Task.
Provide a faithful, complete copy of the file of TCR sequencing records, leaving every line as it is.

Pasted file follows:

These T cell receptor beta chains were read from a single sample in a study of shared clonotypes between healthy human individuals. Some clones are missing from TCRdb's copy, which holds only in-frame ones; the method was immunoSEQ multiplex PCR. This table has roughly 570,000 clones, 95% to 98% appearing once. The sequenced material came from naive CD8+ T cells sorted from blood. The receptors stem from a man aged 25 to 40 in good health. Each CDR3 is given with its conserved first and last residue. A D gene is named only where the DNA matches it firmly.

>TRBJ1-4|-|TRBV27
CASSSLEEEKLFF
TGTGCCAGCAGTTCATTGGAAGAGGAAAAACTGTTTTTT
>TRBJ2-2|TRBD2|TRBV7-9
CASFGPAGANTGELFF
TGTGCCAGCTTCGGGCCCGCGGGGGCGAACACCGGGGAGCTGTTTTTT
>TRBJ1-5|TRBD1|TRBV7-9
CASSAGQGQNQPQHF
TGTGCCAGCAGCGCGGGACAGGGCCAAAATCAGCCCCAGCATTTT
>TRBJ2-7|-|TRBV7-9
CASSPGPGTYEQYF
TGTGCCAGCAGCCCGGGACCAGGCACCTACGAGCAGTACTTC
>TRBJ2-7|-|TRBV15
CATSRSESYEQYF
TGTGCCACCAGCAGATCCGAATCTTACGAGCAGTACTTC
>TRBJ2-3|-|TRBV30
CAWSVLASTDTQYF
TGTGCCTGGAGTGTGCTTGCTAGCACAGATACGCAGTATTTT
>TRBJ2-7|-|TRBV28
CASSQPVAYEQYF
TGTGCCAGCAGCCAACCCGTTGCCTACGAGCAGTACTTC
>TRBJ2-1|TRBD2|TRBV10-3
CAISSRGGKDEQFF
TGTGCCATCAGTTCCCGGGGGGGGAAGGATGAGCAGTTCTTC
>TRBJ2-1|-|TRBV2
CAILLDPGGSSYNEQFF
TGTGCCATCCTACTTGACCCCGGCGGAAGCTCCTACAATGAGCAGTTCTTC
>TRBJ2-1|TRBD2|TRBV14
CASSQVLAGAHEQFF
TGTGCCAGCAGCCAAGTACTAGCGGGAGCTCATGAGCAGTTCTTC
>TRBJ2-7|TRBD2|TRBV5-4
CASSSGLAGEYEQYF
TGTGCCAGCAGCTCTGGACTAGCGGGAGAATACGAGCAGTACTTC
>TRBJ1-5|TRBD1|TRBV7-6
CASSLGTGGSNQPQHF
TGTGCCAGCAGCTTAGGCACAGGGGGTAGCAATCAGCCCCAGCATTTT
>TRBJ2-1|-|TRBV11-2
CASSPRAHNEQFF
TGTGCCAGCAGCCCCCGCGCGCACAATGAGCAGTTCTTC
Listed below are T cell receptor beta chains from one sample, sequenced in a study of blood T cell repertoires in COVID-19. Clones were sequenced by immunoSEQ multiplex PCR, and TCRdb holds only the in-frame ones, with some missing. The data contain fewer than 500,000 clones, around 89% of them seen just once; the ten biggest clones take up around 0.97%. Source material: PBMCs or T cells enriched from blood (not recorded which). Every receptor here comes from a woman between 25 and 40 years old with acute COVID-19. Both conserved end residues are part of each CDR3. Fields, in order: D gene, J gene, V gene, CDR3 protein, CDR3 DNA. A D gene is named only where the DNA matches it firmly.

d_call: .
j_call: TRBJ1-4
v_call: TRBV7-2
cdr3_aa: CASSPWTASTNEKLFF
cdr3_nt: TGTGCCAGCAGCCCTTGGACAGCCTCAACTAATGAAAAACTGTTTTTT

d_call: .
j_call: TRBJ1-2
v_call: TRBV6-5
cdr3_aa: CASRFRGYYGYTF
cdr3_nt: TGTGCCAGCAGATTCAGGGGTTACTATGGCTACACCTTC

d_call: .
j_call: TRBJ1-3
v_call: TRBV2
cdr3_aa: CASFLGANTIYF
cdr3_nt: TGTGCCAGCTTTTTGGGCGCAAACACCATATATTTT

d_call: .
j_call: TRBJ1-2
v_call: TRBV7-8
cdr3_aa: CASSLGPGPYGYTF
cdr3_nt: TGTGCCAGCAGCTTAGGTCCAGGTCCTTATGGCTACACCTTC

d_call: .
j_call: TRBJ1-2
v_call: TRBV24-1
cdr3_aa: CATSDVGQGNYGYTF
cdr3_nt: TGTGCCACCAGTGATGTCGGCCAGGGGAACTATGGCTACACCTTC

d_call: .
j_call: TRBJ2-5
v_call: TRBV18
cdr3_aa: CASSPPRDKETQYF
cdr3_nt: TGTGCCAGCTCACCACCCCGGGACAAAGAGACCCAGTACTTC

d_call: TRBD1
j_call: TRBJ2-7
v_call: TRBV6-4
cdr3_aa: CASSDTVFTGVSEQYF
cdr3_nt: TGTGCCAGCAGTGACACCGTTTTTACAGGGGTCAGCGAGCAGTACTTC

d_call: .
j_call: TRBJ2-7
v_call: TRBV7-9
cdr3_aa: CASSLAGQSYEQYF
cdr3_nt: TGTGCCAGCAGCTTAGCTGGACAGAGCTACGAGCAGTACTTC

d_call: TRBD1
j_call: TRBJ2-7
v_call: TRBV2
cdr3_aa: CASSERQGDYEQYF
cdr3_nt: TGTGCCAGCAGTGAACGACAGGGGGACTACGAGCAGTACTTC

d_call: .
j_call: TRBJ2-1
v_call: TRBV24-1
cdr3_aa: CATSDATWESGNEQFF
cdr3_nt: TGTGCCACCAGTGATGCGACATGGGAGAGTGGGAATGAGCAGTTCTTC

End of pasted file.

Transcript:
These T cell receptor beta chains were read from a single sample in a study of shared clonotypes between healthy human individuals. Some clones are missing from TCRdb's copy, which holds only in-frame ones; the method was immunoSEQ multiplex PCR. This table has roughly 570,000 clones, 95% to 98% appearing once. The sequenced material came from naive CD8+ T cells sorted from blood. The receptors stem from a man aged 25 to 40 in good health. Each CDR3 is given with its conserved first and last residue. A D gene is named only where the DNA matches it firmly.

>TRBJ1-4|-|TRBV27
CASSSLEEEKLFF
TGTGCCAGCAGTTCATTGGAAGAGGAAAAACTGTTTTTT
>TRBJ2-2|TRBD2|TRBV7-9
CASFGPAGANTGELFF
TGTGCCAGCTTCGGGCCCGCGGGGGCGAACACCGGGGAGCTGTTTTTT
>TRBJ1-5|TRBD1|TRBV7-9
CASSAGQGQNQPQHF
TGTGCCAGCAGCGCGGGACAGGGCCAAAATCAGCCCCAGCATTTT
>TRBJ2-7|-|TRBV7-9
CASSPGPGTYEQYF
TGTGCCAGCAGCCCGGGACCAGGCACCTACGAGCAGTACTTC
>TRBJ2-7|-|TRBV15
CATSRSESYEQYF
TGTGCCACCAGCAGATCCGAATCTTACGAGCAGTACTTC
>TRBJ2-3|-|TRBV30
CAWSVLASTDTQYF
TGTGCCTGGAGTGTGCTTGCTAGCACAGATACGCAGTATTTT
>TRBJ2-7|-|TRBV28
CASSQPVAYEQYF
TGTGCCAGCAGCCAACCCGTTGCCTACGAGCAGTACTTC
>TRBJ2-1|TRBD2|TRBV10-3
CAISSRGGKDEQFF
TGTGCCATCAGTTCCCGGGGGGGGAAGGATGAGCAGTTCTTC
>TRBJ2-1|-|TRBV2
CAILLDPGGSSYNEQFF
TGTGCCATCCTACTTGACCCCGGCGGAAGCTCCTACAATGAGCAGTTCTTC
>TRBJ2-1|TRBD2|TRBV14
CASSQVLAGAHEQFF
TGTGCCAGCAGCCAAGTACTAGCGGGAGCTCATGAGCAGTTCTTC
>TRBJ2-7|TRBD2|TRBV5-4
CASSSGLAGEYEQYF
TGTGCCAGCAGCTCTGGACTAGCGGGAGAATACGAGCAGTACTTC
>TRBJ1-5|TRBD1|TRBV7-6
CASSLGTGGSNQPQHF
TGTGCCAGCAGCTTAGGCACAGGGGGTAGCAATCAGCCCCAGCATTTT
>TRBJ2-1|-|TRBV11-2
CASSPRAHNEQFF
TGTGCCAGCAGCCCCCGCGCGCACAATGAGCAGTTCTTC
Listed below are T cell receptor beta chains from one sample, sequenced in a study of blood T cell repertoires in COVID-19. Clones were sequenced by immunoSEQ multiplex PCR, and TCRdb holds only the in-frame ones, with some missing. The data contain fewer than 500,000 clones, around 89% of them seen just once; the ten biggest clones take up around 0.97%. Source material: PBMCs or T cells enriched from blood (not recorded which). Every receptor here comes from a woman between 25 and 40 years old with acute COVID-19. Both conserved end residues are part of each CDR3. Fields, in order: D gene, J gene, V gene, CDR3 protein, CDR3 DNA. A D gene is named only where the DNA matches it firmly.

d_call: .
j_call: TRBJ1-4
v_call: TRBV7-2
cdr3_aa: CASSPWTASTNEKLFF
cdr3_nt: TGTGCCAGCAGCCCTTGGACAGCCTCAACTAATGAAAAACTGTTTTTT

d_call: .
j_call: TRBJ1-2
v_call: TRBV6-5
cdr3_aa: CASRFRGYYGYTF
cdr3_nt: TGTGCCAGCAGATTCAGGGGTTACTATGGCTACACCTTC

d_call: .
j_call: TRBJ1-3
v_call: TRBV2
cdr3_aa: CASFLGANTIYF
cdr3_nt: TGTGCCAGCTTTTTGGGCGCAAACACCATATATTTT

d_call: .
j_call: TRBJ1-2
v_call: TRBV7-8
cdr3_aa: CASSLGPGPYGYTF
cdr3_nt: TGTGCCAGCAGCTTAGGTCCAGGTCCTTATGGCTACACCTTC

d_call: .
j_call: TRBJ1-2
v_call: TRBV24-1
cdr3_aa: CATSDVGQGNYGYTF
cdr3_nt: TGTGCCACCAGTGATGTCGGCCAGGGGAACTATGGCTACACCTTC

d_call: .
j_call: TRBJ2-5
v_call: TRBV18
cdr3_aa: CASSPPRDKETQYF
cdr3_nt: TGTGCCAGCTCACCACCCCGGGACAAAGAGACCCAGTACTTC

d_call: TRBD1
j_call: TRBJ2-7
v_call: TRBV6-4
cdr3_aa: CASSDTVFTGVSEQYF
cdr3_nt: TGTGCCAGCAGTGACACCGTTTTTACAGGGGTCAGCGAGCAGTACTTC

d_call: .
j_call: TRBJ2-7
v_call: TRBV7-9
cdr3_aa: CASSLAGQSYEQYF
cdr3_nt: TGTGCCAGCAGCTTAGCTGGACAGAGCTACGAGCAGTACTTC

d_call: TRBD1
j_call: TRBJ2-7
v_call: TRBV2
cdr3_aa: CASSERQGDYEQYF
cdr3_nt: TGTGCCAGCAGTGAACGACAGGGGGACTACGAGCAGTACTTC

d_call: .
j_call: TRBJ2-1
v_call: TRBV24-1
cdr3_aa: CATSDATWESGNEQFF
cdr3_nt: TGTGCCACCAGTGATGCGACATGGGAGAGTGGGAATGAGCAGTTCTTC